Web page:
The proposed rule would require an operator to maintain
visual line of sight of a small UAS. The rule would
allow, but not require, an operator to work with a
visual observer who would maintain constant visual
contact with the aircraft. The operator would still need
to be able to see the UAS with unaided vision (except
for glasses). The FAA is asking for comments on whether
the rules should permit operations beyond line of sight,
and if so, what the appropriate limits should be.
“We have tried to be flexible in writing these rules,”
said FAA Administrator Michael Huerta. “We want to
maintain today’s outstanding level of aviation safety
without placing an undue regulatory burden on an
Under the proposed rule, the person actually flying a
small UAS would be an “operator.” An operator would have
to be at least 17 years old, pass an aeronautical
knowledge test and obtain an FAA UAS operator
certificate. To maintain certification, the operator
would have to pass the FAA knowledge tests every 24
months. A small UAS operator would not need any further
private pilot certifications (i.e., a private pilot
license or medical rating).
The new rule also proposes operating limitations
designed to minimize risks to other aircraft and people
and property on the ground:
- A small UAS operator must always see and avoid manned
aircraft. If there is a risk of collision, the UAS
operator must be the first to maneuver away.
- The operator must discontinue the flight when
continuing would pose a hazard to other aircraft, people
- A small UAS operator must assess weather conditions,
airspace restrictions and the location of people to
lessen risks if he or she loses control of the UAS.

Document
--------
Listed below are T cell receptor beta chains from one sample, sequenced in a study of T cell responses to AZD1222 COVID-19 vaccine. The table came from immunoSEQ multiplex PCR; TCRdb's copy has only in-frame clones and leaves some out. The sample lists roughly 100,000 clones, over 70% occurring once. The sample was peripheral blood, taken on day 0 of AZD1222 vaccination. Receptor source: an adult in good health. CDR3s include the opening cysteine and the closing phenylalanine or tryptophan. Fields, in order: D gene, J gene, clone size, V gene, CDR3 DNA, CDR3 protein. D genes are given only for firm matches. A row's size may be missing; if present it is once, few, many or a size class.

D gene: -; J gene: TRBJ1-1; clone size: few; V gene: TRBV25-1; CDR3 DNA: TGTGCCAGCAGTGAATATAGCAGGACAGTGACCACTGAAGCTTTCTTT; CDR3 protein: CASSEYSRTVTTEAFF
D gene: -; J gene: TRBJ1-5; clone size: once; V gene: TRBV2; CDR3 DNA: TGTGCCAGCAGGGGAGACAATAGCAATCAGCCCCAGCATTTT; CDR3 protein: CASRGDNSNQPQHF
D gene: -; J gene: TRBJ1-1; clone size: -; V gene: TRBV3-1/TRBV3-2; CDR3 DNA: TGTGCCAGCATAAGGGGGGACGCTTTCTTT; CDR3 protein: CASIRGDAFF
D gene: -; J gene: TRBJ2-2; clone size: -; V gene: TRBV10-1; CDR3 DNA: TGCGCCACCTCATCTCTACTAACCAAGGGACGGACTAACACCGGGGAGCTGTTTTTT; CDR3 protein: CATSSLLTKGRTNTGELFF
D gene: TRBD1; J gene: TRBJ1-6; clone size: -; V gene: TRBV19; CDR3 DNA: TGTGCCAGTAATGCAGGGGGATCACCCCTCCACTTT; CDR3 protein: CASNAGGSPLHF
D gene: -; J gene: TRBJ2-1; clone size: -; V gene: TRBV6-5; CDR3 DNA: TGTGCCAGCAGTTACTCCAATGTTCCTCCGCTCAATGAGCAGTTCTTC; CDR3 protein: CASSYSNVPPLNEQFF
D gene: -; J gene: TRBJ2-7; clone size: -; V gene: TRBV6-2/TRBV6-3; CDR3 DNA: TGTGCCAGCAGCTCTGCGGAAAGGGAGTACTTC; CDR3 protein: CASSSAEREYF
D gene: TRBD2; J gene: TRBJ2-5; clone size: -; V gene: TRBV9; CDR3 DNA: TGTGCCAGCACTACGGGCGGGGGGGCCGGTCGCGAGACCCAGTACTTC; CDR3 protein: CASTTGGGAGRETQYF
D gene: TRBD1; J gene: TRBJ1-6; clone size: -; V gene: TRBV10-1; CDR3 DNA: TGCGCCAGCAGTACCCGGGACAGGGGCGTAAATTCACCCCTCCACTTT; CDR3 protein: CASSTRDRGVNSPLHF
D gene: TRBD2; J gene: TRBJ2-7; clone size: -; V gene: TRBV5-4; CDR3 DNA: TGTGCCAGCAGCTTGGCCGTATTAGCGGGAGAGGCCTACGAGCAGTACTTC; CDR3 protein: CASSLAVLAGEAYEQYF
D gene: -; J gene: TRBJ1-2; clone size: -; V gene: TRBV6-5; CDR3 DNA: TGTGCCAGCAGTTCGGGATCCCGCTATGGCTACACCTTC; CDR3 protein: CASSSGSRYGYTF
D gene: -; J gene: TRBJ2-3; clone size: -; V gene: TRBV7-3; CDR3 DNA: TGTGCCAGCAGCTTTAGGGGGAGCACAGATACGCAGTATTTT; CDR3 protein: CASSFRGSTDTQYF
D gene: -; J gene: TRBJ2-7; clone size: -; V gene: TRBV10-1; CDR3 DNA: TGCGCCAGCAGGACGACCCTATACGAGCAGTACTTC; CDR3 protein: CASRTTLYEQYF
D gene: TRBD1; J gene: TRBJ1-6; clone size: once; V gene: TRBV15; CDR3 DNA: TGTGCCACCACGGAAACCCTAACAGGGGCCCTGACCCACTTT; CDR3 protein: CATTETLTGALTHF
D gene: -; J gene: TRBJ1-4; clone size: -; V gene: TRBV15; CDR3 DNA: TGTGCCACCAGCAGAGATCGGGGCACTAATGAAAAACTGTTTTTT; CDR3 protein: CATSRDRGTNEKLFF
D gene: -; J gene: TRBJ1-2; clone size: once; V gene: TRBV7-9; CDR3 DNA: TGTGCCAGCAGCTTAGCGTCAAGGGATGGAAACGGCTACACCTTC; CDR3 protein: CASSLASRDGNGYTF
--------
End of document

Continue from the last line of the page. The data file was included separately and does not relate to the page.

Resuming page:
- A small UAS may not fly over people, except those
directly involved with the flight.
- Flights should be limited to 500 feet altitude and no
faster than 100 mph.
- Operators must stay out of airport flight paths and
restricted airspace areas, and obey any FAA Temporary
Flight Restrictions (TFRs).
The proposed rule maintains the existing prohibition
against operating in a careless or reckless manner. It
also would bar an operator from allowing any object to
be dropped from the UAS.
Operators would be responsible for ensuring an aircraft
is safe before flying, but the FAA is not proposing that
small UAS comply with current agency airworthiness
standards or aircraft certification. For example, an
operator would have to perform a preflight inspection
that includes checking the communications link between
the control station and the UAS. Small UAS with
FAA-certificated components also could be subject to
agency airworthiness directives.
The new rules would not apply to model aircraft.
However, model aircraft operators must continue
to satisfy all of the criteria specified in Sec. 336 of
Public Law 112-95, including the stipulation that they
be operated only for hobby or recreational purposes.
Generally speaking, the new rules would not apply to
government aircraft operations, because we expect that
these government operations will typically continue to
actively operate under the Certificate of Waiver or
Authorization (COA) process unless the operator opts to
comply with and fly under the new small UAS regulations.
addition to this proposal, earlier today, the White
House issued a Presidential Memorandum concerning
transparency, accountability, and privacy, civil rights,
and civil liberties protections for the Federal
Government’s use of UAS in the national airspace system
which directs the initiation of a multi-stakeholder
engagement process to develop a framework for privacy,
accountability, and transparency issues concerning
commercial and private UAS use. The current unmanned
aircraft rules remain in place until the FAA implements
a final new rule.